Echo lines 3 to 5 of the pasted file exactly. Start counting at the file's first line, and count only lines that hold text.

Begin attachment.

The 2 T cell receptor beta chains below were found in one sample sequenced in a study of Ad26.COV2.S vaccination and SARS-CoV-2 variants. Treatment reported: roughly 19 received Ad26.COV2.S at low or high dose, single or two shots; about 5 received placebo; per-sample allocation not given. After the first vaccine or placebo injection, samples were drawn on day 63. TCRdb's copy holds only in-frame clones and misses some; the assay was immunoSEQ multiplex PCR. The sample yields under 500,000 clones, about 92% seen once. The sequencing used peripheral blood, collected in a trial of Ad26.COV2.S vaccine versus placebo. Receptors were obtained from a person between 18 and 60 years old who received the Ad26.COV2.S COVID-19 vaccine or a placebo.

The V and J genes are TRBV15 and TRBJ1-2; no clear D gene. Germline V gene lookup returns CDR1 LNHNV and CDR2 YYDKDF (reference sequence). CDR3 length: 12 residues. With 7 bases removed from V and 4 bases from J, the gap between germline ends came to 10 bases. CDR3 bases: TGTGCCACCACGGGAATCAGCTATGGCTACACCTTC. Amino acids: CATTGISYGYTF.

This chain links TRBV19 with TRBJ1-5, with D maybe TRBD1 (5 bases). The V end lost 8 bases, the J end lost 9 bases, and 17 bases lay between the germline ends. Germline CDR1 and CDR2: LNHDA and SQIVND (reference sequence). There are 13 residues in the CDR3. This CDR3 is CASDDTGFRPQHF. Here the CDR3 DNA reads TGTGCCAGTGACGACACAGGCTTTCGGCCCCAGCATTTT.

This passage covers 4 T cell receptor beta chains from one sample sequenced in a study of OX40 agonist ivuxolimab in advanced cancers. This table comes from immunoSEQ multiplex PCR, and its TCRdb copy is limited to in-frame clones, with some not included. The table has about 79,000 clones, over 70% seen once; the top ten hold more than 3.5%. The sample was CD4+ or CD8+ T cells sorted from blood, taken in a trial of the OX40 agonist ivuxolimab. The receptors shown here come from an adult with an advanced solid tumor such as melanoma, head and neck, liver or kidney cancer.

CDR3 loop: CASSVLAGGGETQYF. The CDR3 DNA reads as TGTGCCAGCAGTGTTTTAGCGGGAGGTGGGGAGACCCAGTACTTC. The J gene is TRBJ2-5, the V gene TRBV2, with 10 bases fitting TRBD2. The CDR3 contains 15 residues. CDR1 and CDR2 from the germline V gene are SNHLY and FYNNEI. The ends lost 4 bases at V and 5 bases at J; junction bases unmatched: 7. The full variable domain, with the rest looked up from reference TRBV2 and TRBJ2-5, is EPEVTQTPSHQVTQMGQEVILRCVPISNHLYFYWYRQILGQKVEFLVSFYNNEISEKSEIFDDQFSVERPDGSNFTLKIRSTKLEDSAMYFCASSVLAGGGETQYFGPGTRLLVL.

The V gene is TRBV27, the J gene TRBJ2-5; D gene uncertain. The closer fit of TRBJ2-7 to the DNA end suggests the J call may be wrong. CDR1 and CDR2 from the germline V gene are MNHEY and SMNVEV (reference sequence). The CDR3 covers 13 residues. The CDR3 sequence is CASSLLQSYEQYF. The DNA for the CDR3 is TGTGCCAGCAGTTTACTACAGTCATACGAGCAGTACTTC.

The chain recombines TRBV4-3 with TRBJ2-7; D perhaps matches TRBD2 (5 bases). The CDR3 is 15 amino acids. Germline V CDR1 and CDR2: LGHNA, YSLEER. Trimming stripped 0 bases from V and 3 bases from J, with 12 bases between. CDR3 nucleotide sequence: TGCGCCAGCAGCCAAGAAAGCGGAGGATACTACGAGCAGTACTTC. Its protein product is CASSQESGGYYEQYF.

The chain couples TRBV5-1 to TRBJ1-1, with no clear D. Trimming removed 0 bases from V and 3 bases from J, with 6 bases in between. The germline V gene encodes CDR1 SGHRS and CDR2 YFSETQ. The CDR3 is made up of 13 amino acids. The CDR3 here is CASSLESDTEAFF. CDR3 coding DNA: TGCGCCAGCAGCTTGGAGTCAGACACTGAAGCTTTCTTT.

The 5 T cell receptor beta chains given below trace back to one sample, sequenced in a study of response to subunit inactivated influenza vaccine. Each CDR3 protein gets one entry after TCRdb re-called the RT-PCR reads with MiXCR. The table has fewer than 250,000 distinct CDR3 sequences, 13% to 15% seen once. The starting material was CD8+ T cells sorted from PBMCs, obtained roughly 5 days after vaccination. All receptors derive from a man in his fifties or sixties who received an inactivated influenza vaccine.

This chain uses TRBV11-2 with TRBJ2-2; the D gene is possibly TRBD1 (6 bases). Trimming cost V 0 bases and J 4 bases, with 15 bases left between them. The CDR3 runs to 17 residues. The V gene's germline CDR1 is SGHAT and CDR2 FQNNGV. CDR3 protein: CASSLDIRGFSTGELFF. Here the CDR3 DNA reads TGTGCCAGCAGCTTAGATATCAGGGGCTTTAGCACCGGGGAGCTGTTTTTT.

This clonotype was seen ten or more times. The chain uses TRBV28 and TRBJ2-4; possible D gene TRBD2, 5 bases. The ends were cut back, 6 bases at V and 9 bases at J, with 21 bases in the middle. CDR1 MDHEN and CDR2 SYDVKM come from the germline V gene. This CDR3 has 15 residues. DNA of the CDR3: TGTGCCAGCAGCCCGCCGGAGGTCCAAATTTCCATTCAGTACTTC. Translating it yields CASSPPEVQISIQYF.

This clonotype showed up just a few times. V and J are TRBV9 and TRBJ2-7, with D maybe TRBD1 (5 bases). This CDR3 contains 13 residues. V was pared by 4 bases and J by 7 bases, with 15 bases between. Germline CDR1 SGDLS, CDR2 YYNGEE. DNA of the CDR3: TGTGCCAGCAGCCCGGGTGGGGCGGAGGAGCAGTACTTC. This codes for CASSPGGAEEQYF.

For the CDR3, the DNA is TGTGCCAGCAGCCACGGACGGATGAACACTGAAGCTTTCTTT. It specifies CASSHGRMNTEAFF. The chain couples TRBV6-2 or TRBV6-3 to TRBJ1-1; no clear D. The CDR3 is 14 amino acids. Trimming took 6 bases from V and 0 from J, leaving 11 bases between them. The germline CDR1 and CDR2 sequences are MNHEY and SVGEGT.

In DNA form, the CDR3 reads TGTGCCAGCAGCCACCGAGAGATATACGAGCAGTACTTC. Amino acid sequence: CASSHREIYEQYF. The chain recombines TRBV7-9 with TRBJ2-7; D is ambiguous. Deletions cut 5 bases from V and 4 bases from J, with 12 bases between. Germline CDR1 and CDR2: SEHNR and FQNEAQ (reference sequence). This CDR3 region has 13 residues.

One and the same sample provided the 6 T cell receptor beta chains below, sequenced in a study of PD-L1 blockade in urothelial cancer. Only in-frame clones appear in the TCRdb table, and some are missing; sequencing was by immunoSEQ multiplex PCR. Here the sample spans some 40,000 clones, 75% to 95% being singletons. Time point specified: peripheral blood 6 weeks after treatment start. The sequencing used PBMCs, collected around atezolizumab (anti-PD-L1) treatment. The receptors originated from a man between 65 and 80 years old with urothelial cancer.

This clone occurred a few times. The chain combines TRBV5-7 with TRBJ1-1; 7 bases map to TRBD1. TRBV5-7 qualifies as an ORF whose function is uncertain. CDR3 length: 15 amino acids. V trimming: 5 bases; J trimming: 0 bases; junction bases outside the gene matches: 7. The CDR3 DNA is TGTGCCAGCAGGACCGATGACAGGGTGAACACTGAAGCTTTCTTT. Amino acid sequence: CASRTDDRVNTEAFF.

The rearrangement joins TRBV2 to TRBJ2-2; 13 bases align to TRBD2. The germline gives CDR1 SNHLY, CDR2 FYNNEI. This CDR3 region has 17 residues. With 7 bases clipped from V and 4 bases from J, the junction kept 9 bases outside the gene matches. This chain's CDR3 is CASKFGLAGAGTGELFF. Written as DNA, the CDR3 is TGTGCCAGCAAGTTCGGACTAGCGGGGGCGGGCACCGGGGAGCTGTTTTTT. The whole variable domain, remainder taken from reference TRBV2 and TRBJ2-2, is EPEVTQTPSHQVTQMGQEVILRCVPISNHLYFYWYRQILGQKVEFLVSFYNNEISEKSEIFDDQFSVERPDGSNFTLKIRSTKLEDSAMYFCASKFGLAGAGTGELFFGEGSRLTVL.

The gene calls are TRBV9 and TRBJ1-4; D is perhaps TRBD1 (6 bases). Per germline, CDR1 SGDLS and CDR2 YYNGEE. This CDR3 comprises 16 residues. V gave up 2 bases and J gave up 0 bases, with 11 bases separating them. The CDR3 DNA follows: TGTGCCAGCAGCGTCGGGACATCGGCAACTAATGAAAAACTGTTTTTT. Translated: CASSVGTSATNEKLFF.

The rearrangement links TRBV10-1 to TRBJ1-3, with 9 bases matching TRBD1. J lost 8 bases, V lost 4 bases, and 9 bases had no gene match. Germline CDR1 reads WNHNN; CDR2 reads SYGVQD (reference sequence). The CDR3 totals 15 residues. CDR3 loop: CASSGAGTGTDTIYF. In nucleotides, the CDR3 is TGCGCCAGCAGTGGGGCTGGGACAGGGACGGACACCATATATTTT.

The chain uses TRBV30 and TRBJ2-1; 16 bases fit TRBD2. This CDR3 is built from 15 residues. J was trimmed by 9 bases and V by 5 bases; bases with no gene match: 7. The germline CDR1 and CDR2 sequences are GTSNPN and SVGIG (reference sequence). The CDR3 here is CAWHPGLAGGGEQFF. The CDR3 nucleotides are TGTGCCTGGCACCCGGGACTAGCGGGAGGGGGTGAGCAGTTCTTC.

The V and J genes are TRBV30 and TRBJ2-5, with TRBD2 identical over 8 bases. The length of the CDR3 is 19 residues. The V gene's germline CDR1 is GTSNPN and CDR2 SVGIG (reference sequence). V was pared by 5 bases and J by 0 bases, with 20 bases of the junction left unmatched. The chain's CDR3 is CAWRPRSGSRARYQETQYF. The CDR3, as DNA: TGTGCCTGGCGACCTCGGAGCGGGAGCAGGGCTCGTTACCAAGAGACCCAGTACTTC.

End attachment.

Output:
This chain links TRBV19 with TRBJ1-5, with D maybe TRBD1 (5 bases). The V end lost 8 bases, the J end lost 9 bases, and 17 bases lay between the germline ends. Germline CDR1 and CDR2: LNHDA and SQIVND (reference sequence). There are 13 residues in the CDR3. This CDR3 is CASDDTGFRPQHF. Here the CDR3 DNA reads TGTGCCAGTGACGACACAGGCTTTCGGCCCCAGCATTTT.

This passage covers 4 T cell receptor beta chains from one sample sequenced in a study of OX40 agonist ivuxolimab in advanced cancers. This table comes from immunoSEQ multiplex PCR, and its TCRdb copy is limited to in-frame clones, with some not included. The table has about 79,000 clones, over 70% seen once; the top ten hold more than 3.5%. The sample was CD4+ or CD8+ T cells sorted from blood, taken in a trial of the OX40 agonist ivuxolimab. The receptors shown here come from an adult with an advanced solid tumor such as melanoma, head and neck, liver or kidney cancer.

CDR3 loop: CASSVLAGGGETQYF. The CDR3 DNA reads as TGTGCCAGCAGTGTTTTAGCGGGAGGTGGGGAGACCCAGTACTTC. The J gene is TRBJ2-5, the V gene TRBV2, with 10 bases fitting TRBD2. The CDR3 contains 15 residues. CDR1 and CDR2 from the germline V gene are SNHLY and FYNNEI. The ends lost 4 bases at V and 5 bases at J; junction bases unmatched: 7. The full variable domain, with the rest looked up from reference TRBV2 and TRBJ2-5, is EPEVTQTPSHQVTQMGQEVILRCVPISNHLYFYWYRQILGQKVEFLVSFYNNEISEKSEIFDDQFSVERPDGSNFTLKIRSTKLEDSAMYFCASSVLAGGGETQYFGPGTRLLVL.